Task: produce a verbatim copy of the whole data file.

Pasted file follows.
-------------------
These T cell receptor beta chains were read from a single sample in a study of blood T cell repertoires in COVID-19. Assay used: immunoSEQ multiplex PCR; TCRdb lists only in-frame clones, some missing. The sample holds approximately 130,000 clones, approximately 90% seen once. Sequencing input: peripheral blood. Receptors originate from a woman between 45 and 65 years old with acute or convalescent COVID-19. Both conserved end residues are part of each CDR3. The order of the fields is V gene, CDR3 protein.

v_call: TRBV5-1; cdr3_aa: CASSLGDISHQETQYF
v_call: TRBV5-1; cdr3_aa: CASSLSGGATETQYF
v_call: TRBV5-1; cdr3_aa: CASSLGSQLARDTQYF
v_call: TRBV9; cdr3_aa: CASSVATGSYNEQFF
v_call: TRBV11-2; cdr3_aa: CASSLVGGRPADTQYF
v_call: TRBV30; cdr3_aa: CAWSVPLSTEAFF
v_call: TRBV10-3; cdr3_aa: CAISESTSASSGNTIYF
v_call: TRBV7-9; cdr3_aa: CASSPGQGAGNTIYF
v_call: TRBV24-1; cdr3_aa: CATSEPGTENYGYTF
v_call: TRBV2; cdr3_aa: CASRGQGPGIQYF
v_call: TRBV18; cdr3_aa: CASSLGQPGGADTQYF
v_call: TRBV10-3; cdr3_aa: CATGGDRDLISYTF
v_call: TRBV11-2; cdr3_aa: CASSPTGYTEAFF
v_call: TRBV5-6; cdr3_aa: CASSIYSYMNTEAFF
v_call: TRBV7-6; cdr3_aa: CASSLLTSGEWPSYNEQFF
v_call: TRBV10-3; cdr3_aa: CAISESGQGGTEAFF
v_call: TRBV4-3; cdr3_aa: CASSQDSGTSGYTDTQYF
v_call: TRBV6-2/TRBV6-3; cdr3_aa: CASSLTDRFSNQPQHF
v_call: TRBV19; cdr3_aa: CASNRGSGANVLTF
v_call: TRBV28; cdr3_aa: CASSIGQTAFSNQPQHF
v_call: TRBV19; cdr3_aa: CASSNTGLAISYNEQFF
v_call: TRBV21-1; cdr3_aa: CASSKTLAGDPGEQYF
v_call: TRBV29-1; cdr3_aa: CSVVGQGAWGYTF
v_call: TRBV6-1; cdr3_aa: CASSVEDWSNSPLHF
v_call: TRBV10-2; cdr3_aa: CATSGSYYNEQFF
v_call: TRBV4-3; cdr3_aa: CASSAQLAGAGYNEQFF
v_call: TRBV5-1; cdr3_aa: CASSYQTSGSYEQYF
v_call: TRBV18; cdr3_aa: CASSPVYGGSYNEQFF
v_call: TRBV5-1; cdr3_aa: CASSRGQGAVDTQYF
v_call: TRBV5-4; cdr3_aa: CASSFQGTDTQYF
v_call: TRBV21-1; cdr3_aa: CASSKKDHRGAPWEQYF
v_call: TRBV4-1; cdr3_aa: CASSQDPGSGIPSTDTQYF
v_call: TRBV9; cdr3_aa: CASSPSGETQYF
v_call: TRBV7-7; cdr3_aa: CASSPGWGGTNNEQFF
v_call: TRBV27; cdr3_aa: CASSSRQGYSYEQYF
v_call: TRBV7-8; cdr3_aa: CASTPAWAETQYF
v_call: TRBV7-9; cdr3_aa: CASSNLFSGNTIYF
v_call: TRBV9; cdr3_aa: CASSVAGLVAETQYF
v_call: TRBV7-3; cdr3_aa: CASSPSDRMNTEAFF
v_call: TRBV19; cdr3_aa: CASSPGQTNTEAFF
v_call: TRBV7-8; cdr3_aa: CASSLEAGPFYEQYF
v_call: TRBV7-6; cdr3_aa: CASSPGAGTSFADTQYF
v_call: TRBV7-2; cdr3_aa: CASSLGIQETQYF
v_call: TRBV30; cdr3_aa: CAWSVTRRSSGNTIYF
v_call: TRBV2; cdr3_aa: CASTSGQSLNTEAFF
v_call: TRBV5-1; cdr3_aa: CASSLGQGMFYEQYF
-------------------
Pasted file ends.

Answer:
These T cell receptor beta chains were read from a single sample in a study of blood T cell repertoires in COVID-19. Assay used: immunoSEQ multiplex PCR; TCRdb lists only in-frame clones, some missing. The sample holds approximately 130,000 clones, approximately 90% seen once. Sequencing input: peripheral blood. Receptors originate from a woman between 45 and 65 years old with acute or convalescent COVID-19. Both conserved end residues are part of each CDR3. The order of the fields is V gene, CDR3 protein.

v_call: TRBV5-1; cdr3_aa: CASSLGDISHQETQYF
v_call: TRBV5-1; cdr3_aa: CASSLSGGATETQYF
v_call: TRBV5-1; cdr3_aa: CASSLGSQLARDTQYF
v_call: TRBV9; cdr3_aa: CASSVATGSYNEQFF
v_call: TRBV11-2; cdr3_aa: CASSLVGGRPADTQYF
v_call: TRBV30; cdr3_aa: CAWSVPLSTEAFF
v_call: TRBV10-3; cdr3_aa: CAISESTSASSGNTIYF
v_call: TRBV7-9; cdr3_aa: CASSPGQGAGNTIYF
v_call: TRBV24-1; cdr3_aa: CATSEPGTENYGYTF
v_call: TRBV2; cdr3_aa: CASRGQGPGIQYF
v_call: TRBV18; cdr3_aa: CASSLGQPGGADTQYF
v_call: TRBV10-3; cdr3_aa: CATGGDRDLISYTF
v_call: TRBV11-2; cdr3_aa: CASSPTGYTEAFF
v_call: TRBV5-6; cdr3_aa: CASSIYSYMNTEAFF
v_call: TRBV7-6; cdr3_aa: CASSLLTSGEWPSYNEQFF
v_call: TRBV10-3; cdr3_aa: CAISESGQGGTEAFF
v_call: TRBV4-3; cdr3_aa: CASSQDSGTSGYTDTQYF
v_call: TRBV6-2/TRBV6-3; cdr3_aa: CASSLTDRFSNQPQHF
v_call: TRBV19; cdr3_aa: CASNRGSGANVLTF
v_call: TRBV28; cdr3_aa: CASSIGQTAFSNQPQHF
v_call: TRBV19; cdr3_aa: CASSNTGLAISYNEQFF
v_call: TRBV21-1; cdr3_aa: CASSKTLAGDPGEQYF
v_call: TRBV29-1; cdr3_aa: CSVVGQGAWGYTF
v_call: TRBV6-1; cdr3_aa: CASSVEDWSNSPLHF
v_call: TRBV10-2; cdr3_aa: CATSGSYYNEQFF
v_call: TRBV4-3; cdr3_aa: CASSAQLAGAGYNEQFF
v_call: TRBV5-1; cdr3_aa: CASSYQTSGSYEQYF
v_call: TRBV18; cdr3_aa: CASSPVYGGSYNEQFF
v_call: TRBV5-1; cdr3_aa: CASSRGQGAVDTQYF
v_call: TRBV5-4; cdr3_aa: CASSFQGTDTQYF
v_call: TRBV21-1; cdr3_aa: CASSKKDHRGAPWEQYF
v_call: TRBV4-1; cdr3_aa: CASSQDPGSGIPSTDTQYF
v_call: TRBV9; cdr3_aa: CASSPSGETQYF
v_call: TRBV7-7; cdr3_aa: CASSPGWGGTNNEQFF
v_call: TRBV27; cdr3_aa: CASSSRQGYSYEQYF
v_call: TRBV7-8; cdr3_aa: CASTPAWAETQYF
v_call: TRBV7-9; cdr3_aa: CASSNLFSGNTIYF
v_call: TRBV9; cdr3_aa: CASSVAGLVAETQYF
v_call: TRBV7-3; cdr3_aa: CASSPSDRMNTEAFF
v_call: TRBV19; cdr3_aa: CASSPGQTNTEAFF
v_call: TRBV7-8; cdr3_aa: CASSLEAGPFYEQYF
v_call: TRBV7-6; cdr3_aa: CASSPGAGTSFADTQYF
v_call: TRBV7-2; cdr3_aa: CASSLGIQETQYF
v_call: TRBV30; cdr3_aa: CAWSVTRRSSGNTIYF
v_call: TRBV2; cdr3_aa: CASTSGQSLNTEAFF
v_call: TRBV5-1; cdr3_aa: CASSLGQGMFYEQYF